Kalki Koechlin and Deepti Naval in a still from the movie. (Courtesy: Kalki)

In the precisely chiselled Goldfish, a woman’s memory begins to slip away from her as her estranged daughter, scarred by childhood experiences that still rankle, returns home amid the Covid-19 pandemic and struggles to connect with a mother she drifted away from years ago. 
Goldfish, cinematographer Pushan Kripalani’s second film as a director, is a layered, delicate mother-daughter drama about dementia, demons of the past and scalded souls. The English-language film, which strikes a delicate balance between craft and heart, is a studied and layered exploration of a relationship that has had more than its share of reverses.

The writing (by Arghya Lahiri and Kripalani) is top-notch and the camerawork (by the director himself) is unflashy yet evocative. Produced by Amit Saxena’s Splendid Films and presented by Anurag Kashyap, Goldfish derives a great deal of its power from the amazingly effective pairing of Deepti Naval and Kalki Koechlin. 

The two actors are absolutely outstanding as they negotiate the emotional distance that has opened up between the characters they portray and the physical spaces within the mother’s suburban London home. 
Naval plays Sadhana Tripathi, a woman who has lived by herself – and on her own terms – for years. Koechlin is Anamika Fields – Miku to her mom, Ana to her neighbours and others. The latter has returned home after many years following a mishap that her mother has suffered.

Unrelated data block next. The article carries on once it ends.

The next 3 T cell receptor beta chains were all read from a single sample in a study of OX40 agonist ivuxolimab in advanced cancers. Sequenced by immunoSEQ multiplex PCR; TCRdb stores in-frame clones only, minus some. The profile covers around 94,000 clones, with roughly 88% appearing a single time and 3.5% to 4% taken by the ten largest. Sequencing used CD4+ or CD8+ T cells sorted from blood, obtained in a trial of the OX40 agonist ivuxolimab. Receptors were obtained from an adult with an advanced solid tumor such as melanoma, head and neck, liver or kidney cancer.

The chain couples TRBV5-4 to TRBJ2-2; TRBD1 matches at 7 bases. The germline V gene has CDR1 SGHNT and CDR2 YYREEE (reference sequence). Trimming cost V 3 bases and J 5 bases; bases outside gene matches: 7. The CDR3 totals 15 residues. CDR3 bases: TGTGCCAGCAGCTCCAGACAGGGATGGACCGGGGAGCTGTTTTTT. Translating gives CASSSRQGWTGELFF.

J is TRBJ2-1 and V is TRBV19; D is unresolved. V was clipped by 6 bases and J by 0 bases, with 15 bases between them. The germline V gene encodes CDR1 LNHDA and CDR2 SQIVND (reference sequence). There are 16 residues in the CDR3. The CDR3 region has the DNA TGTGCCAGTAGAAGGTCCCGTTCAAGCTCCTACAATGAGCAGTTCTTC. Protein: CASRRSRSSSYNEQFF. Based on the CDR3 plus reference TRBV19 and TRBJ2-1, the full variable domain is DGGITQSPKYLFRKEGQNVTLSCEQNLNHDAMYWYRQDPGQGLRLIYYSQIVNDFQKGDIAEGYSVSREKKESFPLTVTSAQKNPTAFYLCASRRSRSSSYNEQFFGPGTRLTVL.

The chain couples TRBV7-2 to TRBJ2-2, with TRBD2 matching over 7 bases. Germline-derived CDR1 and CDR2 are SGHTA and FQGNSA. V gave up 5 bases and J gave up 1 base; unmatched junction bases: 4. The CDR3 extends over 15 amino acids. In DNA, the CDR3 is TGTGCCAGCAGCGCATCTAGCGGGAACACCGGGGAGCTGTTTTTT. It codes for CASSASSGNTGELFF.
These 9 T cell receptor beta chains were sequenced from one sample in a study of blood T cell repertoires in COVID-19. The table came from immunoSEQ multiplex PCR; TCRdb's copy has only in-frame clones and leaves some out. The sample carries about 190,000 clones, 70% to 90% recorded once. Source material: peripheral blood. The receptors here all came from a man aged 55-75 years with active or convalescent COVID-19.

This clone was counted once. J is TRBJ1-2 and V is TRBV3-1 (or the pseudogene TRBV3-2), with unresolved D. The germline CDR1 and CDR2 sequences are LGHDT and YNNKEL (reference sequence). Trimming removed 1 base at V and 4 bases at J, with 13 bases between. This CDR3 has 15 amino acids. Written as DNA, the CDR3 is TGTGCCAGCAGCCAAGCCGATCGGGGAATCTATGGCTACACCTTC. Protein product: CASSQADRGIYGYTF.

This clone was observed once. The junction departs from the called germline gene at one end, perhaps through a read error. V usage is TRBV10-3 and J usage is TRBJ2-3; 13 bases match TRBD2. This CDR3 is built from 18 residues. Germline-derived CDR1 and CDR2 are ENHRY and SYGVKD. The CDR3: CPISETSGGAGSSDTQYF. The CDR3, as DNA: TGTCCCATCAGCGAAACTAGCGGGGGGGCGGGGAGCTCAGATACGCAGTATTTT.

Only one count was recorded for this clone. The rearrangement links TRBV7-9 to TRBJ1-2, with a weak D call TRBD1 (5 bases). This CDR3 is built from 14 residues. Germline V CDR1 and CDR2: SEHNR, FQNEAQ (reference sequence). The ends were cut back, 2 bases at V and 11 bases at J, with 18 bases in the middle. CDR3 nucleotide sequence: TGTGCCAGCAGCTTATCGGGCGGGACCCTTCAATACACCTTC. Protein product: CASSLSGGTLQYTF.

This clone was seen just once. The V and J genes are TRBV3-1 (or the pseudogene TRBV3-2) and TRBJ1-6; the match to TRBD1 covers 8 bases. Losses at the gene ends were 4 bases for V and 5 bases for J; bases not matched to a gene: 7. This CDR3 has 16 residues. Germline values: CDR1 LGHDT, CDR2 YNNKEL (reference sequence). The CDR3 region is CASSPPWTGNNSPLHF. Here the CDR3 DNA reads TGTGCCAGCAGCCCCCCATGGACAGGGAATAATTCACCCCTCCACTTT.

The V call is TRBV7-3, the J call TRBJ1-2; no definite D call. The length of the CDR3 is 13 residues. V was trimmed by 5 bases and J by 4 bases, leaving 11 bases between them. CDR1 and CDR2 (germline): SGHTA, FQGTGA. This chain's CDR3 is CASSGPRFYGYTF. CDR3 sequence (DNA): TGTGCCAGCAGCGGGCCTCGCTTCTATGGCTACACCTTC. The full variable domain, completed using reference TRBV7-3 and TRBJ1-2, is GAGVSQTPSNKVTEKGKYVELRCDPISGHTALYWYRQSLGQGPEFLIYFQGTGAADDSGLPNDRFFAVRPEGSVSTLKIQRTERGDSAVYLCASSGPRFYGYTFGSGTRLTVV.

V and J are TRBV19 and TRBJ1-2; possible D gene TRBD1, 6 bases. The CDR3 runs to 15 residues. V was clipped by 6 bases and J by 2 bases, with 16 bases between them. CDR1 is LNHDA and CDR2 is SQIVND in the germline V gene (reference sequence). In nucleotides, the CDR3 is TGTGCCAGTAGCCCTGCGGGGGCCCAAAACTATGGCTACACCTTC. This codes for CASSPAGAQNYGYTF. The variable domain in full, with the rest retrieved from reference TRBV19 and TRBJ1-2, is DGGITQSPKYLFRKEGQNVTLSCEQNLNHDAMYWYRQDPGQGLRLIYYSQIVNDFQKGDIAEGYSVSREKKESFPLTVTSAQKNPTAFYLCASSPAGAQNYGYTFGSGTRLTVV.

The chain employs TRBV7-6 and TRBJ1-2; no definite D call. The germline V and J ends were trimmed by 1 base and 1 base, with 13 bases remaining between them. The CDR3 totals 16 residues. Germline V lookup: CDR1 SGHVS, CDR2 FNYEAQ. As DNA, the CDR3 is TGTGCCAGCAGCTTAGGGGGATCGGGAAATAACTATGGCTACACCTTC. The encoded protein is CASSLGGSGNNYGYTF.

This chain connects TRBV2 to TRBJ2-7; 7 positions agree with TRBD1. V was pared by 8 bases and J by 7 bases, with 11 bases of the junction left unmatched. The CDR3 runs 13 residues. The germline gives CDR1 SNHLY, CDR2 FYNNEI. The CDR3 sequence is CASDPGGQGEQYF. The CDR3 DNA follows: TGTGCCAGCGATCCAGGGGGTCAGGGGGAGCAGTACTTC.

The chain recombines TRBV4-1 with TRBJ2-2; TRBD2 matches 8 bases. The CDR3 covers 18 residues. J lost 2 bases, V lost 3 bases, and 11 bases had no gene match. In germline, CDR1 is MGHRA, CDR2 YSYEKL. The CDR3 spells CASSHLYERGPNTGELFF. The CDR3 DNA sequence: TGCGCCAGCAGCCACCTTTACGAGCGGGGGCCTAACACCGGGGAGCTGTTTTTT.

One of Sadhana’s neighbours, Laxmi Natrajan (Bharti Patel), a retired NHS nurse who knows the lonesome old lady better than anyone else, sends an SOS to Ana, a fact that Sadhana resents. She firmly believes that she is “good enough” to take care of herself notwithstanding the onset of dementia. 
The neighbourhood, the street and the house are where Ana’s childhood memories reside. They are recognisable markers of her identity. But more than the tangible environment that she has come back to, it is the culture, music and language of her mother that defines who she is, or was. 

Ana has been running away from her ethnic roots since she flew the coop after her dad’s untimely death and her growing disillusionment with her mom. Her parents are still Baba and Ma to her, but Ana no longer knows her mother tongue, Hindi.
As they engage uneasily with each other, labour to live down the past and grapple with what the future might hold, especially for Sadhana, mother and daughter are pulled in diametrically opposite directions by their minds. The past is ebbing away from Sadhana. But Ana is unable to let bygones be bygones.  
Sadhana is a retired Indian classical vocalist who has had a long, fulfilling recording career. She clings to the music that once filled her life – it still does – and the smells (of cigarettes, of coffee blends, of a shared home, et al) that she remembers from her choppy marriage with an English backpacker she fell in love with during the latter’s sojourn through India.  

The songs Sadhana recorded as a singer or heard as a classical music enthusiast are still fresh in her mind – and they play in her home from an old audiocassette player – but words have begun to elude her.